& as type modifiers
int ideclares an int.
int* pdeclares a pointer to an int.
int& r = ideclares a reference to an int, and initializes it to refer to
C++ only. Note that references must be assigned at initialization, therefore
int& r;is not possible.
void foo(int i)declares a function taking an int (by value, i.e. as a copy).
void foo(int* p)declares a function taking a pointer to an int.
void foo(int& r)declares a function taking an int by reference. (C++ only)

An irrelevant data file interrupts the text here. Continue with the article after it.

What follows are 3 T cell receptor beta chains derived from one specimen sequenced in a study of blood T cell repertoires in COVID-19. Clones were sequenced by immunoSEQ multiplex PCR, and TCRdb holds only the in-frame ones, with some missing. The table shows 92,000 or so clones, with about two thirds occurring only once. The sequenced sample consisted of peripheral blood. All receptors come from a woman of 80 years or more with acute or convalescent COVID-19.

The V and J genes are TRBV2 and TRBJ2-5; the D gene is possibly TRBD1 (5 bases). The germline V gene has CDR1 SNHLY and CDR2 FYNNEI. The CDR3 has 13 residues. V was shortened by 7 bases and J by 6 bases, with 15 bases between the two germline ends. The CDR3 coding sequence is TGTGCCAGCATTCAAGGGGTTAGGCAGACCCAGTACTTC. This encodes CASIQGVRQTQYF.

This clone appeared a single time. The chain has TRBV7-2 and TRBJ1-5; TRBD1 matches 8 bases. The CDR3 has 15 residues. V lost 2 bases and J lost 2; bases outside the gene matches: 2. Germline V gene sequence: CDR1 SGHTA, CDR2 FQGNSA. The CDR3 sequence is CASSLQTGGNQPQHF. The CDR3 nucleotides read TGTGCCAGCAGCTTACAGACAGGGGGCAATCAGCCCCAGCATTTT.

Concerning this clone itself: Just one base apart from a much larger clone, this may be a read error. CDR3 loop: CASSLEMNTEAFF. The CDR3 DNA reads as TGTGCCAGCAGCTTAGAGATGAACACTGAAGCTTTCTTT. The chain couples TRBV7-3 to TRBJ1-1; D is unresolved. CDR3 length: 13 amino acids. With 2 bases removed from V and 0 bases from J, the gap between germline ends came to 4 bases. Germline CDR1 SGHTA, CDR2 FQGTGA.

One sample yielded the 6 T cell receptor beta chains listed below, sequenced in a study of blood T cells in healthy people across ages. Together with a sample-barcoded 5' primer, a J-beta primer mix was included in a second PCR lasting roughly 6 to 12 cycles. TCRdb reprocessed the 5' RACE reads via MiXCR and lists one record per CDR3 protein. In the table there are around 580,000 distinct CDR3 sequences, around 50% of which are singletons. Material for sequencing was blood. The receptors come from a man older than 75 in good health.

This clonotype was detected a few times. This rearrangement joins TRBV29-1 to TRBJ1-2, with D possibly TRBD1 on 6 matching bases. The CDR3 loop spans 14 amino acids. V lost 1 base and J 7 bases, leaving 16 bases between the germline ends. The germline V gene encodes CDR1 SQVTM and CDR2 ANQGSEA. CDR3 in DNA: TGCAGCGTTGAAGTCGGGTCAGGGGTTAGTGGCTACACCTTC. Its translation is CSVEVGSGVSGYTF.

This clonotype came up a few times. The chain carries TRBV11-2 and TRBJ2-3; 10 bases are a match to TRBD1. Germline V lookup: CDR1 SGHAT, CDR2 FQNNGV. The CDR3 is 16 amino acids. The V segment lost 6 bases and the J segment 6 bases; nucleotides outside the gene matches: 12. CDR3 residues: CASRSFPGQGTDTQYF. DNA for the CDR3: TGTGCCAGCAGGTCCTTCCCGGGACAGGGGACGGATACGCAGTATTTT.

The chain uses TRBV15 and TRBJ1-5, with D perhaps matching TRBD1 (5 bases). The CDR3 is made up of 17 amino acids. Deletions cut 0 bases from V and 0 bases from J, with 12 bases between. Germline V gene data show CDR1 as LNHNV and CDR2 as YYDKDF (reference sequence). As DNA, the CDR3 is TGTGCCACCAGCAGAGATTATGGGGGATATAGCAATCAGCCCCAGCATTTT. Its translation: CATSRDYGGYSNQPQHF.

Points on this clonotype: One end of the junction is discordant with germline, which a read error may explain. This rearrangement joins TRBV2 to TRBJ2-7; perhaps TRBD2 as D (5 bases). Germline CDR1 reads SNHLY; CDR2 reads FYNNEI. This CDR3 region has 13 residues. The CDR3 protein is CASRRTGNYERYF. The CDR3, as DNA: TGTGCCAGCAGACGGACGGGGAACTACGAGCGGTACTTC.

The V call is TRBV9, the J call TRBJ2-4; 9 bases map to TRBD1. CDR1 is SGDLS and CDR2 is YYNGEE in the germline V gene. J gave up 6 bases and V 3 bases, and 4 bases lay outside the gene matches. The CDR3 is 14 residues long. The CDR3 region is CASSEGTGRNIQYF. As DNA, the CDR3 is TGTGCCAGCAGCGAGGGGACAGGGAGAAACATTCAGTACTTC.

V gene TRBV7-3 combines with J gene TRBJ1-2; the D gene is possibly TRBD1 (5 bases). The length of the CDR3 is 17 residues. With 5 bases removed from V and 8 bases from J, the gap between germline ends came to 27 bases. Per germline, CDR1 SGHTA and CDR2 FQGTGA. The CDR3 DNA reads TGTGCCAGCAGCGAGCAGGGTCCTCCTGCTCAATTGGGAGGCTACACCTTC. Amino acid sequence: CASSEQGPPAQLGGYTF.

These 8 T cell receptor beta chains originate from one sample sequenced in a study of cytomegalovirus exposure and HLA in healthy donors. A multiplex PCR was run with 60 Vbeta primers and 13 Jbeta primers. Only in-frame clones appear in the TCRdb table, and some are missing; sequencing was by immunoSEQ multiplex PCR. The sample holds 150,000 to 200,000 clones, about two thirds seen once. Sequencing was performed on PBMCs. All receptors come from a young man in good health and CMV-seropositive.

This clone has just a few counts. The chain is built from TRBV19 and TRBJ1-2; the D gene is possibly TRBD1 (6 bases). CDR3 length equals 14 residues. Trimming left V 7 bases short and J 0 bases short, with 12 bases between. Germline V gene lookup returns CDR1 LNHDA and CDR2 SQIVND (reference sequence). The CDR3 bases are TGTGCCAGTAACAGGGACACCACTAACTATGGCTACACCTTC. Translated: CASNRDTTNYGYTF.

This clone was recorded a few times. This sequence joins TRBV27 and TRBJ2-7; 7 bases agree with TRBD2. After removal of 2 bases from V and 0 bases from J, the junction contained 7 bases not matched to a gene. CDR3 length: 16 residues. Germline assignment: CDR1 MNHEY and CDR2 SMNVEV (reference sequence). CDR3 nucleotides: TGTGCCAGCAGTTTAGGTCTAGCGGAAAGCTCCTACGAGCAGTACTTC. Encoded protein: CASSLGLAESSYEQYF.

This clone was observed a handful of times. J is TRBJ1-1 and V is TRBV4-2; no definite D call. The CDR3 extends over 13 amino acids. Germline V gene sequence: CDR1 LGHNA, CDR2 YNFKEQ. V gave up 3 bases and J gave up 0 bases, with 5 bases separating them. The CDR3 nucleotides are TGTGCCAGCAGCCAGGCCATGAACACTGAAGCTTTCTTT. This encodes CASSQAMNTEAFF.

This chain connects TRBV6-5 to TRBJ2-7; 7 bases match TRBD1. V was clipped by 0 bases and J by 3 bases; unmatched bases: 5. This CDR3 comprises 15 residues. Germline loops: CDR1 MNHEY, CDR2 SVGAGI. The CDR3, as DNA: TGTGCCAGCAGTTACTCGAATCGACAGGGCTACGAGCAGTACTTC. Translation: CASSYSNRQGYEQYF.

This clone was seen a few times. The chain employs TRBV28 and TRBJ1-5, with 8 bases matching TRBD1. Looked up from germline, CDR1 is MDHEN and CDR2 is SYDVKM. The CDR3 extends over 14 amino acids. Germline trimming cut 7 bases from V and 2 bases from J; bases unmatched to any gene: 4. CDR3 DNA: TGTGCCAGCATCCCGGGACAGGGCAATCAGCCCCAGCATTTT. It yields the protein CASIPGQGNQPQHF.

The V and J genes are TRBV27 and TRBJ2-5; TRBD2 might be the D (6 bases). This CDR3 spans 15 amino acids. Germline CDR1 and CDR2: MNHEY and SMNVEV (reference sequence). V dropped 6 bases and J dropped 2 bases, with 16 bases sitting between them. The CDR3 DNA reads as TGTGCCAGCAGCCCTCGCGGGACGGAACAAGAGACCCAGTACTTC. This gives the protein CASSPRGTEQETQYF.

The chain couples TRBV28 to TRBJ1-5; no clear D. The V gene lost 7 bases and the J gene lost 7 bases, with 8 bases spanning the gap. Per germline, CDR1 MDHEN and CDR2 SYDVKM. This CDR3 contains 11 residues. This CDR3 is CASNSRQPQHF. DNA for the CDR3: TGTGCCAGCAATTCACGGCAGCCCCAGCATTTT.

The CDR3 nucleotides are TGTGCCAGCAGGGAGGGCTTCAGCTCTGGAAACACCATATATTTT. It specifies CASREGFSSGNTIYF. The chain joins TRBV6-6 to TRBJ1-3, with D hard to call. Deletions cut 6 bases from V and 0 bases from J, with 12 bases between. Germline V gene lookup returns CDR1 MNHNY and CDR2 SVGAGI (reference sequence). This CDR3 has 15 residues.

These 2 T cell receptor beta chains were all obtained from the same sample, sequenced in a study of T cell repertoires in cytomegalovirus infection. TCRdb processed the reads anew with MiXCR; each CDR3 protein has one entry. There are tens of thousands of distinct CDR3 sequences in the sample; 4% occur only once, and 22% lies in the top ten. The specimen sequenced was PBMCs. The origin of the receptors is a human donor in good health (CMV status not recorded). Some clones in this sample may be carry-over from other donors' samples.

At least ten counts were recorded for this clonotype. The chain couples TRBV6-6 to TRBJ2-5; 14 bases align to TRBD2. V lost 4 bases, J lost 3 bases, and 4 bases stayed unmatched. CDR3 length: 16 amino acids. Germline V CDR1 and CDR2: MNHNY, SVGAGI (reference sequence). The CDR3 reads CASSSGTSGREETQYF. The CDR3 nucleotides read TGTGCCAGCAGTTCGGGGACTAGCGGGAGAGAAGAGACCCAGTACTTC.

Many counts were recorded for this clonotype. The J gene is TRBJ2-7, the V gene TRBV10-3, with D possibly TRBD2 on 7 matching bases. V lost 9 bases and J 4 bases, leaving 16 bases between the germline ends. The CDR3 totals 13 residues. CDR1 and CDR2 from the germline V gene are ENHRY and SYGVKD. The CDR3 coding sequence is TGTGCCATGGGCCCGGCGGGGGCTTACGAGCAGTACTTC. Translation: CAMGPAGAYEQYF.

& as operators
foo(int). The parameter is passed as a copy.
foo(*p)dereferences the int pointer
foo(int)with the int pointed to by
foo(&i)takes the address of the int
foo(int*)with that address.
(tl;dr) So in conclusion, depending on the context: